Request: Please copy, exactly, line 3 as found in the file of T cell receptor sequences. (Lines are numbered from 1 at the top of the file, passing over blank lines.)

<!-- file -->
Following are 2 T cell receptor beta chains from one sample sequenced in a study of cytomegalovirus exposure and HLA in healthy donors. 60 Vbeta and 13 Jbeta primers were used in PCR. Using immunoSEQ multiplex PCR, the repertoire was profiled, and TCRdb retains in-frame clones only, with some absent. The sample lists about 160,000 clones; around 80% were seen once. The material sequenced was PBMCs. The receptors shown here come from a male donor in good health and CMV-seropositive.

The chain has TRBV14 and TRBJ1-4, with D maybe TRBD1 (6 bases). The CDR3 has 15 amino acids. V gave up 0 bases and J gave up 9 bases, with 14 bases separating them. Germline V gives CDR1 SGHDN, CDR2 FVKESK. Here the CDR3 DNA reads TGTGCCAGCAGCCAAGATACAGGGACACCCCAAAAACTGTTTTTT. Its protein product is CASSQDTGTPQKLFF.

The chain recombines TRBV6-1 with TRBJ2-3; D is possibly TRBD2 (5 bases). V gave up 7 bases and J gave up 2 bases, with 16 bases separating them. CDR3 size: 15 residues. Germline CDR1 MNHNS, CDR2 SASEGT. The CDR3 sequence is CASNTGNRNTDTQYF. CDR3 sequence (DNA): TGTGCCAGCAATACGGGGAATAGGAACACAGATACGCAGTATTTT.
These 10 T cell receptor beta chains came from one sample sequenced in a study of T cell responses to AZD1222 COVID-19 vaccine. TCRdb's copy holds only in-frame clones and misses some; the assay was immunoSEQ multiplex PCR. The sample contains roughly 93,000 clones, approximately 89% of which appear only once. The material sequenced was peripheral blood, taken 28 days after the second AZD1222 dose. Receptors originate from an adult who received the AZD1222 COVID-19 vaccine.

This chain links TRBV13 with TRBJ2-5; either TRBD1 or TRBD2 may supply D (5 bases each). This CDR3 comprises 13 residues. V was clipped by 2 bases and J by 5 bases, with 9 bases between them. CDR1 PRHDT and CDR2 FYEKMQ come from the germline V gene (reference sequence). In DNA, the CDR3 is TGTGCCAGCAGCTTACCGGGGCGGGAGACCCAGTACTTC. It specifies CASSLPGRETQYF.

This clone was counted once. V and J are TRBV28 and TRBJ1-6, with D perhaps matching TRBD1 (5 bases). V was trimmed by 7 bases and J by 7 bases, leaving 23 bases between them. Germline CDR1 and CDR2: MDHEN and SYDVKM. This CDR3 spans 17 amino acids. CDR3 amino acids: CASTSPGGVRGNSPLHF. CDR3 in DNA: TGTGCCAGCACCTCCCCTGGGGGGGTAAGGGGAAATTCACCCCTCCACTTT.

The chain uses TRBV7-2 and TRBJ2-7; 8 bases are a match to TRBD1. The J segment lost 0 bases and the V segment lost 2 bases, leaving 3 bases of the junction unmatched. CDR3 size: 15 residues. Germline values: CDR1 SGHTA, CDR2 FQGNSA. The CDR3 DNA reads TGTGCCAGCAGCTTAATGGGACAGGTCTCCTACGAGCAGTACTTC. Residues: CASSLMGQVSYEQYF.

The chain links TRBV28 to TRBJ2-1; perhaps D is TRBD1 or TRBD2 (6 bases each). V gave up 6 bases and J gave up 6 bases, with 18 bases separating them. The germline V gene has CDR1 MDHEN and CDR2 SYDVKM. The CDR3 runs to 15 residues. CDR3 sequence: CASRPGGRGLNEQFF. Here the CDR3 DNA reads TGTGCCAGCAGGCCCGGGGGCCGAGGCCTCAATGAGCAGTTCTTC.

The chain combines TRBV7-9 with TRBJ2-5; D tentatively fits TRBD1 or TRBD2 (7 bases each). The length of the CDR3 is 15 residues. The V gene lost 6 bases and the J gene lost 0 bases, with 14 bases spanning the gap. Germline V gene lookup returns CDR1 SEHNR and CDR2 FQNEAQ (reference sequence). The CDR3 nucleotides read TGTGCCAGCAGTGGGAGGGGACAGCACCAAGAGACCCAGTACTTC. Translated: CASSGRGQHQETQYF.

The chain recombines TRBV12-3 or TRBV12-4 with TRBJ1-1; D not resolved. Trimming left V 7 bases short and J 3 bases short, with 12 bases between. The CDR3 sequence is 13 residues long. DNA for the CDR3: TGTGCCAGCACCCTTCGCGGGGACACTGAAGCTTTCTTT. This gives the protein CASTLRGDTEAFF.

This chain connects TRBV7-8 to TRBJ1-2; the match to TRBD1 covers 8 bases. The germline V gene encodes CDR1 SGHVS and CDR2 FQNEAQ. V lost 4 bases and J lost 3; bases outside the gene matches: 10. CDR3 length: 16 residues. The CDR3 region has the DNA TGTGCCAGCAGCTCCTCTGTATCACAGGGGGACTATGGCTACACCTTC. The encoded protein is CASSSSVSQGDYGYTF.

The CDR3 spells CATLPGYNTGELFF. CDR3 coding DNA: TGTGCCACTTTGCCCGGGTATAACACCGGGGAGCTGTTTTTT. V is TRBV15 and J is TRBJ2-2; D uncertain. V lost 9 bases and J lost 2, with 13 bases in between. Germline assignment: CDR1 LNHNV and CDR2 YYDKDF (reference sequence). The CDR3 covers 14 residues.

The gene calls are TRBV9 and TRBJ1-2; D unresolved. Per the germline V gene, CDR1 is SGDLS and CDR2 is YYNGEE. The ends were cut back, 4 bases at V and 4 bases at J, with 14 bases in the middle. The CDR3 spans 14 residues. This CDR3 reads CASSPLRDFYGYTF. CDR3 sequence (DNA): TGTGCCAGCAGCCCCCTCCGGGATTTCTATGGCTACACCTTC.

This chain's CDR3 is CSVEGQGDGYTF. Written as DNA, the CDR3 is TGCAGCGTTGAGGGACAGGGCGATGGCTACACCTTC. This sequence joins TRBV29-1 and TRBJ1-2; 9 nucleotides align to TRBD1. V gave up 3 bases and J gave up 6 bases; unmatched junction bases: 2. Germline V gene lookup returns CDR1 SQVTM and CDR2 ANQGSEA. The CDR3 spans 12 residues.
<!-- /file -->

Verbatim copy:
The chain recombines TRBV6-1 with TRBJ2-3; D is possibly TRBD2 (5 bases). V gave up 7 bases and J gave up 2 bases, with 16 bases separating them. CDR3 size: 15 residues. Germline CDR1 MNHNS, CDR2 SASEGT. The CDR3 sequence is CASNTGNRNTDTQYF. CDR3 sequence (DNA): TGTGCCAGCAATACGGGGAATAGGAACACAGATACGCAGTATTTT.